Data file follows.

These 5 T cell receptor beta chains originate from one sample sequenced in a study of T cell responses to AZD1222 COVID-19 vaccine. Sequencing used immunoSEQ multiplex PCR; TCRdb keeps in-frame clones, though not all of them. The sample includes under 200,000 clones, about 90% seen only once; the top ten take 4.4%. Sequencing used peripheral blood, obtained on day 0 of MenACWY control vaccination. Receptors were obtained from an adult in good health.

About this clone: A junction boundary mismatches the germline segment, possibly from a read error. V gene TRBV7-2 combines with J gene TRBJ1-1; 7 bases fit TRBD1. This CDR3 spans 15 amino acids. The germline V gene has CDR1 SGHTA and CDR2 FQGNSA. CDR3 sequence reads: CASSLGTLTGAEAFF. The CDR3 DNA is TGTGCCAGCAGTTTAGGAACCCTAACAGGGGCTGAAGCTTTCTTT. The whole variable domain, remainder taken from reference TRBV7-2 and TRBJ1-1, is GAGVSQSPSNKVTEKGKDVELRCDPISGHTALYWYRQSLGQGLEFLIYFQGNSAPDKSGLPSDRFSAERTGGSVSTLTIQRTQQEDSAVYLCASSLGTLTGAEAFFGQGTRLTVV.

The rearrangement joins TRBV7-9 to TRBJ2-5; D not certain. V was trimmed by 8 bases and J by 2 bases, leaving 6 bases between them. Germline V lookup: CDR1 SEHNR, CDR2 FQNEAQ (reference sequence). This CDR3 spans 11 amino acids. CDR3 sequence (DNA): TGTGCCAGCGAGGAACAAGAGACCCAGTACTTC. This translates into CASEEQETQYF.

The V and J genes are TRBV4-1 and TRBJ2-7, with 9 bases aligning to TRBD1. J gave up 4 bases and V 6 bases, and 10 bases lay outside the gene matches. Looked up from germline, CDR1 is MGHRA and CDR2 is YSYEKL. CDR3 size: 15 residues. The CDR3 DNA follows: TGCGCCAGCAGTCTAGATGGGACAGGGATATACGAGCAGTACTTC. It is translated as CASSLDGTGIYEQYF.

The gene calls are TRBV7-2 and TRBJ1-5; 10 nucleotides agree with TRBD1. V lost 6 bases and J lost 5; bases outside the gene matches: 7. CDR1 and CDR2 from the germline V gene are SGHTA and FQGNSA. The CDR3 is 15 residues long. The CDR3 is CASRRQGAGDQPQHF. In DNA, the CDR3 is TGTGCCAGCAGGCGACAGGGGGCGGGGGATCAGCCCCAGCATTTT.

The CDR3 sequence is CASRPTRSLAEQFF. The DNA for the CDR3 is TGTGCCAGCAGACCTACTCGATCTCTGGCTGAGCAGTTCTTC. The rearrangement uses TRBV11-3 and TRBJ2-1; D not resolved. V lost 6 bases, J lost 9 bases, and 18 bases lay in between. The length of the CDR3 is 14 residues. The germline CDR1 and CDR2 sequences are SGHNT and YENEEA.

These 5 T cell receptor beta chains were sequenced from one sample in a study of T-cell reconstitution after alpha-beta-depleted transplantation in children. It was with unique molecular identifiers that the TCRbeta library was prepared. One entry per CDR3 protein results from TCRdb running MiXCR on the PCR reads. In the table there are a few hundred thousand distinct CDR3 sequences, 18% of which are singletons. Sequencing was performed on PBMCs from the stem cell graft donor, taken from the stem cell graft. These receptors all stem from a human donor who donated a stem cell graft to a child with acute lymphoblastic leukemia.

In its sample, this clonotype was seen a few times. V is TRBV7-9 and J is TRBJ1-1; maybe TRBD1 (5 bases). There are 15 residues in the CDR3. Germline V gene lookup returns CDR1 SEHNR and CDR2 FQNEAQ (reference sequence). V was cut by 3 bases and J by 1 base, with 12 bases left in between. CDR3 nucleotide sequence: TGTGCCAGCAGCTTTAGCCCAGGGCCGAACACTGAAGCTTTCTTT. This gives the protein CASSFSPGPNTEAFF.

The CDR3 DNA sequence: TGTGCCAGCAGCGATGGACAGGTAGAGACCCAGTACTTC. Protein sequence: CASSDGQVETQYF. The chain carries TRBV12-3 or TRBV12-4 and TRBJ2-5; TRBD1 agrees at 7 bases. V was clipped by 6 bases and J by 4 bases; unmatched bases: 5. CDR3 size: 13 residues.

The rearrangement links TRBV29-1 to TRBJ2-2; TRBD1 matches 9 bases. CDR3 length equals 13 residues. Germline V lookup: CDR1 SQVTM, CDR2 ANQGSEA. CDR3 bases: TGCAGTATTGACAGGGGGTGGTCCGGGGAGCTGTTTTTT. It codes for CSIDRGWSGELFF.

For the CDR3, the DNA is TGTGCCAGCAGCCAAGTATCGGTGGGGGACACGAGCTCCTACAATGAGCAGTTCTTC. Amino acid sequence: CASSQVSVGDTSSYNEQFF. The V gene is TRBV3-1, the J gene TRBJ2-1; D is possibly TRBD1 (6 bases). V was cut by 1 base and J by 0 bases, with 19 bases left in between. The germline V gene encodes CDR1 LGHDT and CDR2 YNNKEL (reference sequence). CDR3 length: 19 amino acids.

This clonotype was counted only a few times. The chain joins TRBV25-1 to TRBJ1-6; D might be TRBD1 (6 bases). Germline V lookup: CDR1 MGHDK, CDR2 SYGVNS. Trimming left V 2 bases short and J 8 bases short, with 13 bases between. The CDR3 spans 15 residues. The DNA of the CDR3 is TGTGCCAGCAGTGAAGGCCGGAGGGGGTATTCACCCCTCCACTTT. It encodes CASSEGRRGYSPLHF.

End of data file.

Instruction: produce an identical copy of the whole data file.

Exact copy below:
These 5 T cell receptor beta chains originate from one sample sequenced in a study of T cell responses to AZD1222 COVID-19 vaccine. Sequencing used immunoSEQ multiplex PCR; TCRdb keeps in-frame clones, though not all of them. The sample includes under 200,000 clones, about 90% seen only once; the top ten take 4.4%. Sequencing used peripheral blood, obtained on day 0 of MenACWY control vaccination. Receptors were obtained from an adult in good health.

About this clone: A junction boundary mismatches the germline segment, possibly from a read error. V gene TRBV7-2 combines with J gene TRBJ1-1; 7 bases fit TRBD1. This CDR3 spans 15 amino acids. The germline V gene has CDR1 SGHTA and CDR2 FQGNSA. CDR3 sequence reads: CASSLGTLTGAEAFF. The CDR3 DNA is TGTGCCAGCAGTTTAGGAACCCTAACAGGGGCTGAAGCTTTCTTT. The whole variable domain, remainder taken from reference TRBV7-2 and TRBJ1-1, is GAGVSQSPSNKVTEKGKDVELRCDPISGHTALYWYRQSLGQGLEFLIYFQGNSAPDKSGLPSDRFSAERTGGSVSTLTIQRTQQEDSAVYLCASSLGTLTGAEAFFGQGTRLTVV.

The rearrangement joins TRBV7-9 to TRBJ2-5; D not certain. V was trimmed by 8 bases and J by 2 bases, leaving 6 bases between them. Germline V lookup: CDR1 SEHNR, CDR2 FQNEAQ (reference sequence). This CDR3 spans 11 amino acids. CDR3 sequence (DNA): TGTGCCAGCGAGGAACAAGAGACCCAGTACTTC. This translates into CASEEQETQYF.

The V and J genes are TRBV4-1 and TRBJ2-7, with 9 bases aligning to TRBD1. J gave up 4 bases and V 6 bases, and 10 bases lay outside the gene matches. Looked up from germline, CDR1 is MGHRA and CDR2 is YSYEKL. CDR3 size: 15 residues. The CDR3 DNA follows: TGCGCCAGCAGTCTAGATGGGACAGGGATATACGAGCAGTACTTC. It is translated as CASSLDGTGIYEQYF.

The gene calls are TRBV7-2 and TRBJ1-5; 10 nucleotides agree with TRBD1. V lost 6 bases and J lost 5; bases outside the gene matches: 7. CDR1 and CDR2 from the germline V gene are SGHTA and FQGNSA. The CDR3 is 15 residues long. The CDR3 is CASRRQGAGDQPQHF. In DNA, the CDR3 is TGTGCCAGCAGGCGACAGGGGGCGGGGGATCAGCCCCAGCATTTT.

The CDR3 sequence is CASRPTRSLAEQFF. The DNA for the CDR3 is TGTGCCAGCAGACCTACTCGATCTCTGGCTGAGCAGTTCTTC. The rearrangement uses TRBV11-3 and TRBJ2-1; D not resolved. V lost 6 bases, J lost 9 bases, and 18 bases lay in between. The length of the CDR3 is 14 residues. The germline CDR1 and CDR2 sequences are SGHNT and YENEEA.

These 5 T cell receptor beta chains were sequenced from one sample in a study of T-cell reconstitution after alpha-beta-depleted transplantation in children. It was with unique molecular identifiers that the TCRbeta library was prepared. One entry per CDR3 protein results from TCRdb running MiXCR on the PCR reads. In the table there are a few hundred thousand distinct CDR3 sequences, 18% of which are singletons. Sequencing was performed on PBMCs from the stem cell graft donor, taken from the stem cell graft. These receptors all stem from a human donor who donated a stem cell graft to a child with acute lymphoblastic leukemia.

In its sample, this clonotype was seen a few times. V is TRBV7-9 and J is TRBJ1-1; maybe TRBD1 (5 bases). There are 15 residues in the CDR3. Germline V gene lookup returns CDR1 SEHNR and CDR2 FQNEAQ (reference sequence). V was cut by 3 bases and J by 1 base, with 12 bases left in between. CDR3 nucleotide sequence: TGTGCCAGCAGCTTTAGCCCAGGGCCGAACACTGAAGCTTTCTTT. This gives the protein CASSFSPGPNTEAFF.

The CDR3 DNA sequence: TGTGCCAGCAGCGATGGACAGGTAGAGACCCAGTACTTC. Protein sequence: CASSDGQVETQYF. The chain carries TRBV12-3 or TRBV12-4 and TRBJ2-5; TRBD1 agrees at 7 bases. V was clipped by 6 bases and J by 4 bases; unmatched bases: 5. CDR3 size: 13 residues.

The rearrangement links TRBV29-1 to TRBJ2-2; TRBD1 matches 9 bases. CDR3 length equals 13 residues. Germline V lookup: CDR1 SQVTM, CDR2 ANQGSEA. CDR3 bases: TGCAGTATTGACAGGGGGTGGTCCGGGGAGCTGTTTTTT. It codes for CSIDRGWSGELFF.

For the CDR3, the DNA is TGTGCCAGCAGCCAAGTATCGGTGGGGGACACGAGCTCCTACAATGAGCAGTTCTTC. Amino acid sequence: CASSQVSVGDTSSYNEQFF. The V gene is TRBV3-1, the J gene TRBJ2-1; D is possibly TRBD1 (6 bases). V was cut by 1 base and J by 0 bases, with 19 bases left in between. The germline V gene encodes CDR1 LGHDT and CDR2 YNNKEL (reference sequence). CDR3 length: 19 amino acids.

This clonotype was counted only a few times. The chain joins TRBV25-1 to TRBJ1-6; D might be TRBD1 (6 bases). Germline V lookup: CDR1 MGHDK, CDR2 SYGVNS. Trimming left V 2 bases short and J 8 bases short, with 13 bases between. The CDR3 spans 15 residues. The DNA of the CDR3 is TGTGCCAGCAGTGAAGGCCGGAGGGGGTATTCACCCCTCCACTTT. It encodes CASSEGRRGYSPLHF.